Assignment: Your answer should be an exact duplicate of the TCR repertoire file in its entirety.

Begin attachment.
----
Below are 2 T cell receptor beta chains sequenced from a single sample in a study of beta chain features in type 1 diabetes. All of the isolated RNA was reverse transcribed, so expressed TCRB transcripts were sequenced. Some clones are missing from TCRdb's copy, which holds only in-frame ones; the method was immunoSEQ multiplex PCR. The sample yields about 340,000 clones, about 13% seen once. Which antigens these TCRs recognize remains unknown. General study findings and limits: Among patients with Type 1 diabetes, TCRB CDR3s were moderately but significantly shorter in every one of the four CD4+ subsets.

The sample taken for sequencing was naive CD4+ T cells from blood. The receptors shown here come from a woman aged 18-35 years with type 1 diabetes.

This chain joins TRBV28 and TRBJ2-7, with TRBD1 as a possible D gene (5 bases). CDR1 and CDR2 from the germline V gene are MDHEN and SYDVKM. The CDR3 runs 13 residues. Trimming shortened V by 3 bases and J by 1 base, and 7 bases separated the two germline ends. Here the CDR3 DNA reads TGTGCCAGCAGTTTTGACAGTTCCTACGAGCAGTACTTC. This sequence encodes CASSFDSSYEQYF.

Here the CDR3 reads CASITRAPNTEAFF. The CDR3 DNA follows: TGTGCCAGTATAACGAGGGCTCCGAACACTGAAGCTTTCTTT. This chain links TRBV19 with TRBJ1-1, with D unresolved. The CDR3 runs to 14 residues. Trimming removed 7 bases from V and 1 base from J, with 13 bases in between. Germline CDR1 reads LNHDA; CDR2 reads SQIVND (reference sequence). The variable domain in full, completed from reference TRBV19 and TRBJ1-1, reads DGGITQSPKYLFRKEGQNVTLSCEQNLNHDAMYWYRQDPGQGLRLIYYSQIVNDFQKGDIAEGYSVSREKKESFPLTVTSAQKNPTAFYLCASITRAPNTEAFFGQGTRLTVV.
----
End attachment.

Below are 2 T cell receptor beta chains sequenced from a single sample in a study of beta chain features in type 1 diabetes. All of the isolated RNA was reverse transcribed, so expressed TCRB transcripts were sequenced. Some clones are missing from TCRdb's copy, which holds only in-frame ones; the method was immunoSEQ multiplex PCR. The sample yields about 340,000 clones, about 13% seen once. Which antigens these TCRs recognize remains unknown. General study findings and limits: Among patients with Type 1 diabetes, TCRB CDR3s were moderately but significantly shorter in every one of the four CD4+ subsets.

The sample taken for sequencing was naive CD4+ T cells from blood. The receptors shown here come from a woman aged 18-35 years with type 1 diabetes.

This chain joins TRBV28 and TRBJ2-7, with TRBD1 as a possible D gene (5 bases). CDR1 and CDR2 from the germline V gene are MDHEN and SYDVKM. The CDR3 runs 13 residues. Trimming shortened V by 3 bases and J by 1 base, and 7 bases separated the two germline ends. Here the CDR3 DNA reads TGTGCCAGCAGTTTTGACAGTTCCTACGAGCAGTACTTC. This sequence encodes CASSFDSSYEQYF.

Here the CDR3 reads CASITRAPNTEAFF. The CDR3 DNA follows: TGTGCCAGTATAACGAGGGCTCCGAACACTGAAGCTTTCTTT. This chain links TRBV19 with TRBJ1-1, with D unresolved. The CDR3 runs to 14 residues. Trimming removed 7 bases from V and 1 base from J, with 13 bases in between. Germline CDR1 reads LNHDA; CDR2 reads SQIVND (reference sequence). The variable domain in full, completed from reference TRBV19 and TRBJ1-1, reads DGGITQSPKYLFRKEGQNVTLSCEQNLNHDAMYWYRQDPGQGLRLIYYSQIVNDFQKGDIAEGYSVSREKKESFPLTVTSAQKNPTAFYLCASITRAPNTEAFFGQGTRLTVV.